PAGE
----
Below are just some examples of specific action steps that were recommended to help develop and/or strengthen an organization’s D&I plan:

  • CEO/Leadership Team led focus groups to actively listen, solicit ideas, reactions, etc.
  • Conduct office visits to gauge D&I differences across sites, markets, departments, etc.
  • Appoint a Diversity Champion to take on specific responsibilities
  • Appoint a Diversity Sourcing Specialist to help build a network of diverse candidates
  • Start and/or promote a diversity referral program; diverse people have more diverse networks
  • Leverage employee resource groups for discussions, better networking and succession planning
  • Incorporate “best practices” from other organizations within and outside of your own industry
  • Start and/or broaden mentoring programs within the organization

How Each Individual Can Help Support D&I

In addition to organizations’ taking more deliberate steps to develop strong D&I Plans, each individual can also take steps to move this process forward.  Some representative examples are outlined below:

  • Speak up and get involved in your organization’s D&I Committee
  • Start an employee resource group or a couple of groups with some colleagues
  • Start a discussion group or a book club
  • Get involved in diverse community activities, non-profits, etc.
  • Spend some time reading D&I books, reports and other resources to educate yourself
  • Be a good role model for others and take time to listen and learn from others’ experiences

Suggested Links/Resources

About Our Speakers

Marques Benton
Vice President, Chief Diversity Officer and OMWI Director
Federal Reserve Bank of Boston

Marques Benton is responsible for implementing a comprehensive strategy to effectively integrate diversity and inclusion into the Bank’s culture, management practices, talent acquisition and business activities.  In this role he is also responsible for complying with the letter and spirit of Section 342 of the Dodd/Frank Act which mandates the establishment of an Office of Minority and Women Inclusion (OMWI).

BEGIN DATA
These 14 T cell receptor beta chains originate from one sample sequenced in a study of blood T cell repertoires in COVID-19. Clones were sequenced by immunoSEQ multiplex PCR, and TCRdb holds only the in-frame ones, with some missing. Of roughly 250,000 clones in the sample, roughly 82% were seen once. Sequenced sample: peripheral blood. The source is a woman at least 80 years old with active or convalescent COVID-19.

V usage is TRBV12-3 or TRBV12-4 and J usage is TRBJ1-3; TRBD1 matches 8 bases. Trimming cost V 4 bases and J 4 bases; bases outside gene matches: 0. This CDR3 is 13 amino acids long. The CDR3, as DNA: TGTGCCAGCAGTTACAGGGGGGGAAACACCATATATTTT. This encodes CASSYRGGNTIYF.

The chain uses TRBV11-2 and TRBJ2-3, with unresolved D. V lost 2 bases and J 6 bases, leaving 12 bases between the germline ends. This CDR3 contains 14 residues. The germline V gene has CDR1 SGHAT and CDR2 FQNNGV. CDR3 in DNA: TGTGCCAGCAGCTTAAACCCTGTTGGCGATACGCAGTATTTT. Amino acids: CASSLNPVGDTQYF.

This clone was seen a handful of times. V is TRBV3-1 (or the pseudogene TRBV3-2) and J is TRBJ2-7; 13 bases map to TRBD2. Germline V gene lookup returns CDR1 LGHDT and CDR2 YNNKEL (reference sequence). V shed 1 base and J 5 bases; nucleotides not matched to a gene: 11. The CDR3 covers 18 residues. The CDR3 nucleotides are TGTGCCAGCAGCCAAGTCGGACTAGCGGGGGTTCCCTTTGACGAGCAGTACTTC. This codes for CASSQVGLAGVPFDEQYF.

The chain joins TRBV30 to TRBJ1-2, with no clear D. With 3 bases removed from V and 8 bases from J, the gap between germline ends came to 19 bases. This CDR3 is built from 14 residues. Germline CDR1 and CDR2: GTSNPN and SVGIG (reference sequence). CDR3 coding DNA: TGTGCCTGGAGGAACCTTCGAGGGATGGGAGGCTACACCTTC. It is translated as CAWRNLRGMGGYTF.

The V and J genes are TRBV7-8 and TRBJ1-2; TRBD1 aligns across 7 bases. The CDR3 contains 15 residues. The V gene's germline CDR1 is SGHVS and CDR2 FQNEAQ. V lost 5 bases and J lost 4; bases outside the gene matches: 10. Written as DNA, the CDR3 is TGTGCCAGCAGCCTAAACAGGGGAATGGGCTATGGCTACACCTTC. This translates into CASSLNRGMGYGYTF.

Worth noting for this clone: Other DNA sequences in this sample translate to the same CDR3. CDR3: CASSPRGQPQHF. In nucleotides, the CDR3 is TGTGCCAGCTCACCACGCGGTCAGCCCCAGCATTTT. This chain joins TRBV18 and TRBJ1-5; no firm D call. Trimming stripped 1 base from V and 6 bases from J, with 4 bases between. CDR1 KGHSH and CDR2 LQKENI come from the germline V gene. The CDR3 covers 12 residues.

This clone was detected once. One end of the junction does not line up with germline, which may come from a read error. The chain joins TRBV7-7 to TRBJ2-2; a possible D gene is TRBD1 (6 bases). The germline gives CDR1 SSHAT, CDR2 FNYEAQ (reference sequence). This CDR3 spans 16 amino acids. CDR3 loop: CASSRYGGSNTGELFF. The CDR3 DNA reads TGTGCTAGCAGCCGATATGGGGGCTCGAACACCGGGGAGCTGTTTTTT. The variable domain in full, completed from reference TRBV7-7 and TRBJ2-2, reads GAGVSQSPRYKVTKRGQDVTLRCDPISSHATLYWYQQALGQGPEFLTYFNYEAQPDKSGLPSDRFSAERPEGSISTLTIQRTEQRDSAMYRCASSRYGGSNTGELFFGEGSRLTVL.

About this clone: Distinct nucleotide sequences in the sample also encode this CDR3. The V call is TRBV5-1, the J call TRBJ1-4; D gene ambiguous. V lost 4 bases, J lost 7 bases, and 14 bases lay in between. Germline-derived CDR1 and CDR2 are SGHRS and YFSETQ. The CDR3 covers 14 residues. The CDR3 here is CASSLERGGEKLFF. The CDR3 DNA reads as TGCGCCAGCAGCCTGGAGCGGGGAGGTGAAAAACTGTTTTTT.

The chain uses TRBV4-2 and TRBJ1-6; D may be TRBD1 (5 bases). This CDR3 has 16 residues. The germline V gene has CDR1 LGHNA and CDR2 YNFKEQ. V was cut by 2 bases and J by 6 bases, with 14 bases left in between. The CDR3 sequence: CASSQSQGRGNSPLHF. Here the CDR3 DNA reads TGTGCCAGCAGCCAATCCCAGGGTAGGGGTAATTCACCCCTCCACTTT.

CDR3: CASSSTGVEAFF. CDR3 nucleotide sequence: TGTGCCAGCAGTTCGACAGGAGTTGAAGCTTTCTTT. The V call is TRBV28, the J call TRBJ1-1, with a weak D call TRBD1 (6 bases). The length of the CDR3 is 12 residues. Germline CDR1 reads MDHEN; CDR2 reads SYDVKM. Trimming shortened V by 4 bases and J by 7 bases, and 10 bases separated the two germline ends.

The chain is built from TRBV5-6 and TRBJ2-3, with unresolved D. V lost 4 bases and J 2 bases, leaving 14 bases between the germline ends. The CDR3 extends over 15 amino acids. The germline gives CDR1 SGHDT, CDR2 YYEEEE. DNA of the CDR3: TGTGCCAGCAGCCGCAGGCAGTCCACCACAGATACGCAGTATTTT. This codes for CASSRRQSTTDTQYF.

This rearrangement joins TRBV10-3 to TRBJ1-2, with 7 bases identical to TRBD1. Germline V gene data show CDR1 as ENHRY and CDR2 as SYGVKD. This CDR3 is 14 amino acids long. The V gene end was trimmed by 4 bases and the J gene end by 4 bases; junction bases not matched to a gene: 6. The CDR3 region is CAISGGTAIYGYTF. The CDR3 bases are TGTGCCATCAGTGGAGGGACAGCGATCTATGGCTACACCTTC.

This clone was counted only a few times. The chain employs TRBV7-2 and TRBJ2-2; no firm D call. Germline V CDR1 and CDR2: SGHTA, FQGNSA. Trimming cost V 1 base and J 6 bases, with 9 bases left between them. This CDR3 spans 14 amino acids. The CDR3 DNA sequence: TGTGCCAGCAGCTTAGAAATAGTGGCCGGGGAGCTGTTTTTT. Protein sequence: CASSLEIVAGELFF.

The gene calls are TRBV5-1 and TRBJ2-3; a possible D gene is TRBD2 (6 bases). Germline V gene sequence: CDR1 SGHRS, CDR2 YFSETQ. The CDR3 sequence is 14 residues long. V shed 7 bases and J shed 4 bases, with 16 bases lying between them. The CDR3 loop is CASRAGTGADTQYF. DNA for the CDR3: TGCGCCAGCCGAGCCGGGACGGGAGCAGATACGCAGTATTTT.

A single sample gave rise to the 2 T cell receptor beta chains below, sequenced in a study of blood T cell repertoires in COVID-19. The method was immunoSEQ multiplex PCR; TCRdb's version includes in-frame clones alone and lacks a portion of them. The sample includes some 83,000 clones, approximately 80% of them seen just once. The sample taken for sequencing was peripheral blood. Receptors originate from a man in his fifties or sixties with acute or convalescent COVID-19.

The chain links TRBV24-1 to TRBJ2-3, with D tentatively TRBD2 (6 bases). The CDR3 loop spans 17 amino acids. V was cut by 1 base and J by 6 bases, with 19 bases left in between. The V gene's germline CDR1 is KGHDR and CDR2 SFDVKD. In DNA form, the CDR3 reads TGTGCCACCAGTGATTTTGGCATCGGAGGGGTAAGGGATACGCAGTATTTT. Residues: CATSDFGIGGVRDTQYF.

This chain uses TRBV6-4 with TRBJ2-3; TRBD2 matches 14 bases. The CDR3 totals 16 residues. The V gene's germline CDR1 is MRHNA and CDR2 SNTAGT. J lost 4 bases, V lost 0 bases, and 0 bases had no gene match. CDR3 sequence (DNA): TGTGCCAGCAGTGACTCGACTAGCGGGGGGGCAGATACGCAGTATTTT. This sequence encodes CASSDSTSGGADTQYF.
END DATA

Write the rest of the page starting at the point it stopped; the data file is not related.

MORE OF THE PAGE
Benton is Chair of the Federal Reserve System’s OMWI Council, and serves on the board of overseers for the Boys and Girls Clubs and the New England Aquarium. He also serves as a Director on the Greenway Business Improvement District (BID) board and the Mayor of Boston’s Women’s Commission. Benton holds a degree in Economics from the University of Massachusetts at Amherst and an MBA from the F.W. Olin Graduate School of Business at Babson College.

Kathryn Burdett
Vice President, Head of Diversity and Inclusion, Americas
Deutsche Bank

Kathryn is Vice President, Head of Diversity & Inclusion (D&I), Americas, at Deutsche Bank. She is responsible for setting regional strategy and directing its implementation. She serves as a trusted advisor to the regional CEO, regional deputy CEO, and regional head of human resources and guides the regional senior leadership diversity and inclusion council. Additionally, she oversees five employee resource groups, steers program content for internal and industry franchise events, and manages relationships with external expert partners. She is a member of the Securities Industry and Financial Markets Association Diversity & Inclusion Committee.

Sharon Healey, PHR
Human Resources Director, BWF Board Member
Boston Partners Global Investors, Inc.

Sharon Healey has 10+ years of global, business-based HR experience and is currently the Human Resources Director for Boston Partners.  Her expertise is in both operational and strategic HR practices and includes all functional areas of Human Resources such as, talent engagement strategy, total rewards, performance management, employee wellness and safety, and employee training. Her industry expertise includes retail, hospitality, non-profit and financial services. She earned an MBA with a Concentration in Human Resources from Fitchburg State University and a Bachelor of Science degree in Management from the University of Massachusetts.  She has also achieved the designation of PHR, (Professional in Human Resources).